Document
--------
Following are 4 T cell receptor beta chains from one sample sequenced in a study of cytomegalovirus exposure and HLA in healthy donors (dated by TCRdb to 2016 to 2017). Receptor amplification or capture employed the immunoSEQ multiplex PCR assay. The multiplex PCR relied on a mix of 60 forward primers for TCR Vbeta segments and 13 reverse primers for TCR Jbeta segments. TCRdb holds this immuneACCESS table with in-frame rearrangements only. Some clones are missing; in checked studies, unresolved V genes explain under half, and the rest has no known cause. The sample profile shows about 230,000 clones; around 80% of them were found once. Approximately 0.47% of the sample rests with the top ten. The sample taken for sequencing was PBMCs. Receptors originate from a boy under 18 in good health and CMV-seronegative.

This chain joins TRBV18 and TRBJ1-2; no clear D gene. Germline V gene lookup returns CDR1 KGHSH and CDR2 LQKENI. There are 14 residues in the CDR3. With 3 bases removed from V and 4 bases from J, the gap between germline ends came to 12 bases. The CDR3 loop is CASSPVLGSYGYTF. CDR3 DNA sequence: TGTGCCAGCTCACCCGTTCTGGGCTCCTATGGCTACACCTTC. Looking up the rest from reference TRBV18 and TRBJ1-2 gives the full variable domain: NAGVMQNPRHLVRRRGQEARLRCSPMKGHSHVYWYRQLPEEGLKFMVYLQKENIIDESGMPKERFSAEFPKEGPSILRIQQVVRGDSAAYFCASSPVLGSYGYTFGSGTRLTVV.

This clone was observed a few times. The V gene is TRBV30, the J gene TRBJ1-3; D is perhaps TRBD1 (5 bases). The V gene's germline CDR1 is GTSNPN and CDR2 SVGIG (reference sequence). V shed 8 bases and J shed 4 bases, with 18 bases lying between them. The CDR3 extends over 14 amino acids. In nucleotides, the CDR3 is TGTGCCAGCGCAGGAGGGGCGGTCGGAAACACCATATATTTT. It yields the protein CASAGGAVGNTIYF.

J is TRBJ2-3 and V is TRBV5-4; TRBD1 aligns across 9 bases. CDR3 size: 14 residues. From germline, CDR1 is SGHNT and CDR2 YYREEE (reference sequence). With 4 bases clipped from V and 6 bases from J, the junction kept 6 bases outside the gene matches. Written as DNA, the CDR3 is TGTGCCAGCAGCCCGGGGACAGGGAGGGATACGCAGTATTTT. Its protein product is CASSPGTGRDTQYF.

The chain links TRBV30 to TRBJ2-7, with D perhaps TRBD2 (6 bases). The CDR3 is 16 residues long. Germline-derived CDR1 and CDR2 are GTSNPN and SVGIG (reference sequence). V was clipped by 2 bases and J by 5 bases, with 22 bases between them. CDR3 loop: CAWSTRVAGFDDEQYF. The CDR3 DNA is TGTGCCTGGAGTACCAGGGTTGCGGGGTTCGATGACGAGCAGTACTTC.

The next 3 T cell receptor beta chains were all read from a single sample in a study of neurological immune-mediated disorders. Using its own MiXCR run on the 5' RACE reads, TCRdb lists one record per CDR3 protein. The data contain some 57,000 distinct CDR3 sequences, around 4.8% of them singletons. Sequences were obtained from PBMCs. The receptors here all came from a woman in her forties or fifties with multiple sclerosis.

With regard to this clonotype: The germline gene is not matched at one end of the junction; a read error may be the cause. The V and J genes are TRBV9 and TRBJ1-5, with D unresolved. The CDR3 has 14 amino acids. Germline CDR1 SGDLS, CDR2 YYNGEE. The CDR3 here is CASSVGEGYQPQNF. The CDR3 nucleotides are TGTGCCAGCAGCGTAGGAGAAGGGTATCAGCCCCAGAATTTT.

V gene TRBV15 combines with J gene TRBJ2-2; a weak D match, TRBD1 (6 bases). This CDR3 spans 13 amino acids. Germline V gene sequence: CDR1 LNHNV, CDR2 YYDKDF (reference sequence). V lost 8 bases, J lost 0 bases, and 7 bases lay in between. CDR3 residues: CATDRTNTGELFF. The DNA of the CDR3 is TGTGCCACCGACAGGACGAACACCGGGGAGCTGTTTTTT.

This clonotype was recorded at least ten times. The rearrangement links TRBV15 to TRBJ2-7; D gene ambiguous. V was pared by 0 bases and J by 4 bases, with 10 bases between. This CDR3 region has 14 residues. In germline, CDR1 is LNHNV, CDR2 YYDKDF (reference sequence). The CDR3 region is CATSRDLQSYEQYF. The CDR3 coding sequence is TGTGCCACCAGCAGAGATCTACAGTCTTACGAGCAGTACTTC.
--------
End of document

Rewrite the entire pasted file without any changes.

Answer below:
Following are 4 T cell receptor beta chains from one sample sequenced in a study of cytomegalovirus exposure and HLA in healthy donors (dated by TCRdb to 2016 to 2017). Receptor amplification or capture employed the immunoSEQ multiplex PCR assay. The multiplex PCR relied on a mix of 60 forward primers for TCR Vbeta segments and 13 reverse primers for TCR Jbeta segments. TCRdb holds this immuneACCESS table with in-frame rearrangements only. Some clones are missing; in checked studies, unresolved V genes explain under half, and the rest has no known cause. The sample profile shows about 230,000 clones; around 80% of them were found once. Approximately 0.47% of the sample rests with the top ten. The sample taken for sequencing was PBMCs. Receptors originate from a boy under 18 in good health and CMV-seronegative.

This chain joins TRBV18 and TRBJ1-2; no clear D gene. Germline V gene lookup returns CDR1 KGHSH and CDR2 LQKENI. There are 14 residues in the CDR3. With 3 bases removed from V and 4 bases from J, the gap between germline ends came to 12 bases. The CDR3 loop is CASSPVLGSYGYTF. CDR3 DNA sequence: TGTGCCAGCTCACCCGTTCTGGGCTCCTATGGCTACACCTTC. Looking up the rest from reference TRBV18 and TRBJ1-2 gives the full variable domain: NAGVMQNPRHLVRRRGQEARLRCSPMKGHSHVYWYRQLPEEGLKFMVYLQKENIIDESGMPKERFSAEFPKEGPSILRIQQVVRGDSAAYFCASSPVLGSYGYTFGSGTRLTVV.

This clone was observed a few times. The V gene is TRBV30, the J gene TRBJ1-3; D is perhaps TRBD1 (5 bases). The V gene's germline CDR1 is GTSNPN and CDR2 SVGIG (reference sequence). V shed 8 bases and J shed 4 bases, with 18 bases lying between them. The CDR3 extends over 14 amino acids. In nucleotides, the CDR3 is TGTGCCAGCGCAGGAGGGGCGGTCGGAAACACCATATATTTT. It yields the protein CASAGGAVGNTIYF.

J is TRBJ2-3 and V is TRBV5-4; TRBD1 aligns across 9 bases. CDR3 size: 14 residues. From germline, CDR1 is SGHNT and CDR2 YYREEE (reference sequence). With 4 bases clipped from V and 6 bases from J, the junction kept 6 bases outside the gene matches. Written as DNA, the CDR3 is TGTGCCAGCAGCCCGGGGACAGGGAGGGATACGCAGTATTTT. Its protein product is CASSPGTGRDTQYF.

The chain links TRBV30 to TRBJ2-7, with D perhaps TRBD2 (6 bases). The CDR3 is 16 residues long. Germline-derived CDR1 and CDR2 are GTSNPN and SVGIG (reference sequence). V was clipped by 2 bases and J by 5 bases, with 22 bases between them. CDR3 loop: CAWSTRVAGFDDEQYF. The CDR3 DNA is TGTGCCTGGAGTACCAGGGTTGCGGGGTTCGATGACGAGCAGTACTTC.

The next 3 T cell receptor beta chains were all read from a single sample in a study of neurological immune-mediated disorders. Using its own MiXCR run on the 5' RACE reads, TCRdb lists one record per CDR3 protein. The data contain some 57,000 distinct CDR3 sequences, around 4.8% of them singletons. Sequences were obtained from PBMCs. The receptors here all came from a woman in her forties or fifties with multiple sclerosis.

With regard to this clonotype: The germline gene is not matched at one end of the junction; a read error may be the cause. The V and J genes are TRBV9 and TRBJ1-5, with D unresolved. The CDR3 has 14 amino acids. Germline CDR1 SGDLS, CDR2 YYNGEE. The CDR3 here is CASSVGEGYQPQNF. The CDR3 nucleotides are TGTGCCAGCAGCGTAGGAGAAGGGTATCAGCCCCAGAATTTT.

V gene TRBV15 combines with J gene TRBJ2-2; a weak D match, TRBD1 (6 bases). This CDR3 spans 13 amino acids. Germline V gene sequence: CDR1 LNHNV, CDR2 YYDKDF (reference sequence). V lost 8 bases, J lost 0 bases, and 7 bases lay in between. CDR3 residues: CATDRTNTGELFF. The DNA of the CDR3 is TGTGCCACCGACAGGACGAACACCGGGGAGCTGTTTTTT.

This clonotype was recorded at least ten times. The rearrangement links TRBV15 to TRBJ2-7; D gene ambiguous. V was pared by 0 bases and J by 4 bases, with 10 bases between. This CDR3 region has 14 residues. In germline, CDR1 is LNHNV, CDR2 YYDKDF (reference sequence). The CDR3 region is CATSRDLQSYEQYF. The CDR3 coding sequence is TGTGCCACCAGCAGAGATCTACAGTCTTACGAGCAGTACTTC.